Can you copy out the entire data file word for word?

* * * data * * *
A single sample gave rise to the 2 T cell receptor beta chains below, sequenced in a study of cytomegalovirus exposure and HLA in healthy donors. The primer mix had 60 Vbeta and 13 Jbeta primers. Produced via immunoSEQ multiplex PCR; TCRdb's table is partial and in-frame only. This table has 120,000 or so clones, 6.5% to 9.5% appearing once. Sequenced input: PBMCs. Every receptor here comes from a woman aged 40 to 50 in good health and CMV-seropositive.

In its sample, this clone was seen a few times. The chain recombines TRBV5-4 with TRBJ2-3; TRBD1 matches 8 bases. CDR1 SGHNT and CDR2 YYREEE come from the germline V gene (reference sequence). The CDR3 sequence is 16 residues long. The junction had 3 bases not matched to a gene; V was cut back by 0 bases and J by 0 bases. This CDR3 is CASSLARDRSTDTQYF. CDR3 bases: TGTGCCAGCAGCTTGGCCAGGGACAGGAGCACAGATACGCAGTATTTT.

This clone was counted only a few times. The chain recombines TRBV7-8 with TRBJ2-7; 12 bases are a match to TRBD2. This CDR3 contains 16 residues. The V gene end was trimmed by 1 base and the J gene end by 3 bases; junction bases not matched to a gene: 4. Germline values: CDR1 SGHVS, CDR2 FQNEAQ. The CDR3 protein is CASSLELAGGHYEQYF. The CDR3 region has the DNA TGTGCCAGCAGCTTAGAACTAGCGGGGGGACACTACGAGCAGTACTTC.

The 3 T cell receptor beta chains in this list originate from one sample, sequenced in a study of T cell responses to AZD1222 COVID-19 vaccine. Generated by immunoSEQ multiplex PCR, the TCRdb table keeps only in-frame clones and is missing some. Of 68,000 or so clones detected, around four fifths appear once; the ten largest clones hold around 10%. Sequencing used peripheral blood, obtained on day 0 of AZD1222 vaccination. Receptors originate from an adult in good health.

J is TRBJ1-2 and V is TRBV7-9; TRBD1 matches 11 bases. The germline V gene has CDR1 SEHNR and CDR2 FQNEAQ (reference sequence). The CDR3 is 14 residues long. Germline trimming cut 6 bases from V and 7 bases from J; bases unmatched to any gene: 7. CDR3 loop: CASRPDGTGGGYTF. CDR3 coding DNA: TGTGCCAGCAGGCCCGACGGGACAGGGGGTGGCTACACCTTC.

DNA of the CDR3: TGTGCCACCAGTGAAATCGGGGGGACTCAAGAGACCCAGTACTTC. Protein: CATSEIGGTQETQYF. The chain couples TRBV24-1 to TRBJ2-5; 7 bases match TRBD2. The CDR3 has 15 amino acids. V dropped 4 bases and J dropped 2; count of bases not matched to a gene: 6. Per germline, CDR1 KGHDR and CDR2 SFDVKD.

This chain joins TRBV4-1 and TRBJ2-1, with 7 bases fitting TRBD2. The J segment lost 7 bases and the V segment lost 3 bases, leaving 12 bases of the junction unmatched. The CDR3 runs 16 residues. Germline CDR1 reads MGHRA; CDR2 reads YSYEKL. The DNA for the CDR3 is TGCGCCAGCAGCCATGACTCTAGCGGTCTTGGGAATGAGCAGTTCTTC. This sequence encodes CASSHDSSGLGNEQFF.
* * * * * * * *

A single sample gave rise to the 2 T cell receptor beta chains below, sequenced in a study of cytomegalovirus exposure and HLA in healthy donors. The primer mix had 60 Vbeta and 13 Jbeta primers. Produced via immunoSEQ multiplex PCR; TCRdb's table is partial and in-frame only. This table has 120,000 or so clones, 6.5% to 9.5% appearing once. Sequenced input: PBMCs. Every receptor here comes from a woman aged 40 to 50 in good health and CMV-seropositive.

In its sample, this clone was seen a few times. The chain recombines TRBV5-4 with TRBJ2-3; TRBD1 matches 8 bases. CDR1 SGHNT and CDR2 YYREEE come from the germline V gene (reference sequence). The CDR3 sequence is 16 residues long. The junction had 3 bases not matched to a gene; V was cut back by 0 bases and J by 0 bases. This CDR3 is CASSLARDRSTDTQYF. CDR3 bases: TGTGCCAGCAGCTTGGCCAGGGACAGGAGCACAGATACGCAGTATTTT.

This clone was counted only a few times. The chain recombines TRBV7-8 with TRBJ2-7; 12 bases are a match to TRBD2. This CDR3 contains 16 residues. The V gene end was trimmed by 1 base and the J gene end by 3 bases; junction bases not matched to a gene: 4. Germline values: CDR1 SGHVS, CDR2 FQNEAQ. The CDR3 protein is CASSLELAGGHYEQYF. The CDR3 region has the DNA TGTGCCAGCAGCTTAGAACTAGCGGGGGGACACTACGAGCAGTACTTC.

The 3 T cell receptor beta chains in this list originate from one sample, sequenced in a study of T cell responses to AZD1222 COVID-19 vaccine. Generated by immunoSEQ multiplex PCR, the TCRdb table keeps only in-frame clones and is missing some. Of 68,000 or so clones detected, around four fifths appear once; the ten largest clones hold around 10%. Sequencing used peripheral blood, obtained on day 0 of AZD1222 vaccination. Receptors originate from an adult in good health.

J is TRBJ1-2 and V is TRBV7-9; TRBD1 matches 11 bases. The germline V gene has CDR1 SEHNR and CDR2 FQNEAQ (reference sequence). The CDR3 is 14 residues long. Germline trimming cut 6 bases from V and 7 bases from J; bases unmatched to any gene: 7. CDR3 loop: CASRPDGTGGGYTF. CDR3 coding DNA: TGTGCCAGCAGGCCCGACGGGACAGGGGGTGGCTACACCTTC.

DNA of the CDR3: TGTGCCACCAGTGAAATCGGGGGGACTCAAGAGACCCAGTACTTC. Protein: CATSEIGGTQETQYF. The chain couples TRBV24-1 to TRBJ2-5; 7 bases match TRBD2. The CDR3 has 15 amino acids. V dropped 4 bases and J dropped 2; count of bases not matched to a gene: 6. Per germline, CDR1 KGHDR and CDR2 SFDVKD.

This chain joins TRBV4-1 and TRBJ2-1, with 7 bases fitting TRBD2. The J segment lost 7 bases and the V segment lost 3 bases, leaving 12 bases of the junction unmatched. The CDR3 runs 16 residues. Germline CDR1 reads MGHRA; CDR2 reads YSYEKL. The DNA for the CDR3 is TGCGCCAGCAGCCATGACTCTAGCGGTCTTGGGAATGAGCAGTTCTTC. This sequence encodes CASSHDSSGLGNEQFF.